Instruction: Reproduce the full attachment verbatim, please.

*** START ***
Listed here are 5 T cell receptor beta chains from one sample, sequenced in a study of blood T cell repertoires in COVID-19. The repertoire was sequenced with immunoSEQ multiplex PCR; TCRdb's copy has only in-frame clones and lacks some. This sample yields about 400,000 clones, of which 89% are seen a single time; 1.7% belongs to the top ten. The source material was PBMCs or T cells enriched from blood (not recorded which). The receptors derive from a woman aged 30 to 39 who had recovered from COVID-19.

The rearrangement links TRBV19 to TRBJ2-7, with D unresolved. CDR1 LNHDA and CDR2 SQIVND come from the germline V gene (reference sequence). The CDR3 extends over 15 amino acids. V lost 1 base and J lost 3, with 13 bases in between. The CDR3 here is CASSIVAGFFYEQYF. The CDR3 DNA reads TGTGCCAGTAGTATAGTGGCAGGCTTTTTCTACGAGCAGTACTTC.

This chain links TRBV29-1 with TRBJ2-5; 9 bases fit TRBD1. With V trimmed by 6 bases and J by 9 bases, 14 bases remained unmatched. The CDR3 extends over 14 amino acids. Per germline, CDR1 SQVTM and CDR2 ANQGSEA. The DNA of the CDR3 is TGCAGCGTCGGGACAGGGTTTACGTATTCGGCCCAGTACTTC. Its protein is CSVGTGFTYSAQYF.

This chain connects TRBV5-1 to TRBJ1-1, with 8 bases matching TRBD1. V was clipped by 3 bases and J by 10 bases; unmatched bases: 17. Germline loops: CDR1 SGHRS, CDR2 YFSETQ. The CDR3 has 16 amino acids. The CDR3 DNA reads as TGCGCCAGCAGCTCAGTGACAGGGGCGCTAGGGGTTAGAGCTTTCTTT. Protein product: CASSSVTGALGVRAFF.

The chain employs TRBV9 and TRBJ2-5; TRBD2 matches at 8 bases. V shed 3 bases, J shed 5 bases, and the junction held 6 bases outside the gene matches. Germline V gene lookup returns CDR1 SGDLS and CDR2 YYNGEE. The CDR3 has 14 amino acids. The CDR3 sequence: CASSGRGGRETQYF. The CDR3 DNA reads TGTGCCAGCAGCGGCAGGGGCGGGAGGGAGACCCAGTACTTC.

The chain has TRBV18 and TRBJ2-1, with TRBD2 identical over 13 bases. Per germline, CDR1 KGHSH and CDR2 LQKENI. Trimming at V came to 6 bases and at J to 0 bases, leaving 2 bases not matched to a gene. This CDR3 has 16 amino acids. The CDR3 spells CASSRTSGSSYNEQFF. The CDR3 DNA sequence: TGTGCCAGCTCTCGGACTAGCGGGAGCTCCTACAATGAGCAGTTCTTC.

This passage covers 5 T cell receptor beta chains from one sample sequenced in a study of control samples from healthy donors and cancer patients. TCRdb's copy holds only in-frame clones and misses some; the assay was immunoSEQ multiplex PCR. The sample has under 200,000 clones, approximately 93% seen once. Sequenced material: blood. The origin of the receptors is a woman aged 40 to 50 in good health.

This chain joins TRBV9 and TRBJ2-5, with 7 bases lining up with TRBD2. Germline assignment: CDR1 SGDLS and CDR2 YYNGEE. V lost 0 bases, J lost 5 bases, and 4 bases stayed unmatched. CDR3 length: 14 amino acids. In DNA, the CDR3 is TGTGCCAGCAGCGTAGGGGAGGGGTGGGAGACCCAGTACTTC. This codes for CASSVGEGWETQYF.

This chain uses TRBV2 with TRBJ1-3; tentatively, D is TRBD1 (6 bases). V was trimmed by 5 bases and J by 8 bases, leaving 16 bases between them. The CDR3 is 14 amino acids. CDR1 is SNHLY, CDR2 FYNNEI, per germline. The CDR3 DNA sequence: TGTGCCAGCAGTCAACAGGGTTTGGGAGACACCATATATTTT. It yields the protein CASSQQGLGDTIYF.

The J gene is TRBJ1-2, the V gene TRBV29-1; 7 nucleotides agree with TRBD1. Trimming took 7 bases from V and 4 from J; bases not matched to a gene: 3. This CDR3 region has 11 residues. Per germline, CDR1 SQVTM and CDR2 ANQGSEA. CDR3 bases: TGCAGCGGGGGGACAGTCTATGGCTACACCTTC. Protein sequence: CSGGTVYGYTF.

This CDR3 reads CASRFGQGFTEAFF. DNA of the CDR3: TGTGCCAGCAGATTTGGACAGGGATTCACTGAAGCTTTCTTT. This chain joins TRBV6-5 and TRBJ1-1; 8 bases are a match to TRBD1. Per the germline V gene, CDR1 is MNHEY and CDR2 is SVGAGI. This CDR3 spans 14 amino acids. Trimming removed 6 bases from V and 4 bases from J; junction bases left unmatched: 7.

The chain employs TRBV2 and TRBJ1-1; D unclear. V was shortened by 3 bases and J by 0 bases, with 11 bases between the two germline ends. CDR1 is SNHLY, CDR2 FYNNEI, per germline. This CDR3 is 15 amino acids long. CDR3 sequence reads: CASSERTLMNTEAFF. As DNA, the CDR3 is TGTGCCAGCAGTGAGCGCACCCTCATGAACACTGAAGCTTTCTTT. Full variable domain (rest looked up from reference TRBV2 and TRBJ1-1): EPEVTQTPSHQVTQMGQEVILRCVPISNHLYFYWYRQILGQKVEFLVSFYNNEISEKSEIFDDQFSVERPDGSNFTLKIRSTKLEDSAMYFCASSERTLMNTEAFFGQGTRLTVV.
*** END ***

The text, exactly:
Listed here are 5 T cell receptor beta chains from one sample, sequenced in a study of blood T cell repertoires in COVID-19. The repertoire was sequenced with immunoSEQ multiplex PCR; TCRdb's copy has only in-frame clones and lacks some. This sample yields about 400,000 clones, of which 89% are seen a single time; 1.7% belongs to the top ten. The source material was PBMCs or T cells enriched from blood (not recorded which). The receptors derive from a woman aged 30 to 39 who had recovered from COVID-19.

The rearrangement links TRBV19 to TRBJ2-7, with D unresolved. CDR1 LNHDA and CDR2 SQIVND come from the germline V gene (reference sequence). The CDR3 extends over 15 amino acids. V lost 1 base and J lost 3, with 13 bases in between. The CDR3 here is CASSIVAGFFYEQYF. The CDR3 DNA reads TGTGCCAGTAGTATAGTGGCAGGCTTTTTCTACGAGCAGTACTTC.

This chain links TRBV29-1 with TRBJ2-5; 9 bases fit TRBD1. With V trimmed by 6 bases and J by 9 bases, 14 bases remained unmatched. The CDR3 extends over 14 amino acids. Per germline, CDR1 SQVTM and CDR2 ANQGSEA. The DNA of the CDR3 is TGCAGCGTCGGGACAGGGTTTACGTATTCGGCCCAGTACTTC. Its protein is CSVGTGFTYSAQYF.

This chain connects TRBV5-1 to TRBJ1-1, with 8 bases matching TRBD1. V was clipped by 3 bases and J by 10 bases; unmatched bases: 17. Germline loops: CDR1 SGHRS, CDR2 YFSETQ. The CDR3 has 16 amino acids. The CDR3 DNA reads as TGCGCCAGCAGCTCAGTGACAGGGGCGCTAGGGGTTAGAGCTTTCTTT. Protein product: CASSSVTGALGVRAFF.

The chain employs TRBV9 and TRBJ2-5; TRBD2 matches at 8 bases. V shed 3 bases, J shed 5 bases, and the junction held 6 bases outside the gene matches. Germline V gene lookup returns CDR1 SGDLS and CDR2 YYNGEE. The CDR3 has 14 amino acids. The CDR3 sequence: CASSGRGGRETQYF. The CDR3 DNA reads TGTGCCAGCAGCGGCAGGGGCGGGAGGGAGACCCAGTACTTC.

The chain has TRBV18 and TRBJ2-1, with TRBD2 identical over 13 bases. Per germline, CDR1 KGHSH and CDR2 LQKENI. Trimming at V came to 6 bases and at J to 0 bases, leaving 2 bases not matched to a gene. This CDR3 has 16 amino acids. The CDR3 spells CASSRTSGSSYNEQFF. The CDR3 DNA sequence: TGTGCCAGCTCTCGGACTAGCGGGAGCTCCTACAATGAGCAGTTCTTC.

This passage covers 5 T cell receptor beta chains from one sample sequenced in a study of control samples from healthy donors and cancer patients. TCRdb's copy holds only in-frame clones and misses some; the assay was immunoSEQ multiplex PCR. The sample has under 200,000 clones, approximately 93% seen once. Sequenced material: blood. The origin of the receptors is a woman aged 40 to 50 in good health.

This chain joins TRBV9 and TRBJ2-5, with 7 bases lining up with TRBD2. Germline assignment: CDR1 SGDLS and CDR2 YYNGEE. V lost 0 bases, J lost 5 bases, and 4 bases stayed unmatched. CDR3 length: 14 amino acids. In DNA, the CDR3 is TGTGCCAGCAGCGTAGGGGAGGGGTGGGAGACCCAGTACTTC. This codes for CASSVGEGWETQYF.

This chain uses TRBV2 with TRBJ1-3; tentatively, D is TRBD1 (6 bases). V was trimmed by 5 bases and J by 8 bases, leaving 16 bases between them. The CDR3 is 14 amino acids. CDR1 is SNHLY, CDR2 FYNNEI, per germline. The CDR3 DNA sequence: TGTGCCAGCAGTCAACAGGGTTTGGGAGACACCATATATTTT. It yields the protein CASSQQGLGDTIYF.

The J gene is TRBJ1-2, the V gene TRBV29-1; 7 nucleotides agree with TRBD1. Trimming took 7 bases from V and 4 from J; bases not matched to a gene: 3. This CDR3 region has 11 residues. Per germline, CDR1 SQVTM and CDR2 ANQGSEA. CDR3 bases: TGCAGCGGGGGGACAGTCTATGGCTACACCTTC. Protein sequence: CSGGTVYGYTF.

This CDR3 reads CASRFGQGFTEAFF. DNA of the CDR3: TGTGCCAGCAGATTTGGACAGGGATTCACTGAAGCTTTCTTT. This chain joins TRBV6-5 and TRBJ1-1; 8 bases are a match to TRBD1. Per the germline V gene, CDR1 is MNHEY and CDR2 is SVGAGI. This CDR3 spans 14 amino acids. Trimming removed 6 bases from V and 4 bases from J; junction bases left unmatched: 7.

The chain employs TRBV2 and TRBJ1-1; D unclear. V was shortened by 3 bases and J by 0 bases, with 11 bases between the two germline ends. CDR1 is SNHLY, CDR2 FYNNEI, per germline. This CDR3 is 15 amino acids long. CDR3 sequence reads: CASSERTLMNTEAFF. As DNA, the CDR3 is TGTGCCAGCAGTGAGCGCACCCTCATGAACACTGAAGCTTTCTTT. Full variable domain (rest looked up from reference TRBV2 and TRBJ1-1): EPEVTQTPSHQVTQMGQEVILRCVPISNHLYFYWYRQILGQKVEFLVSFYNNEISEKSEIFDDQFSVERPDGSNFTLKIRSTKLEDSAMYFCASSERTLMNTEAFFGQGTRLTVV.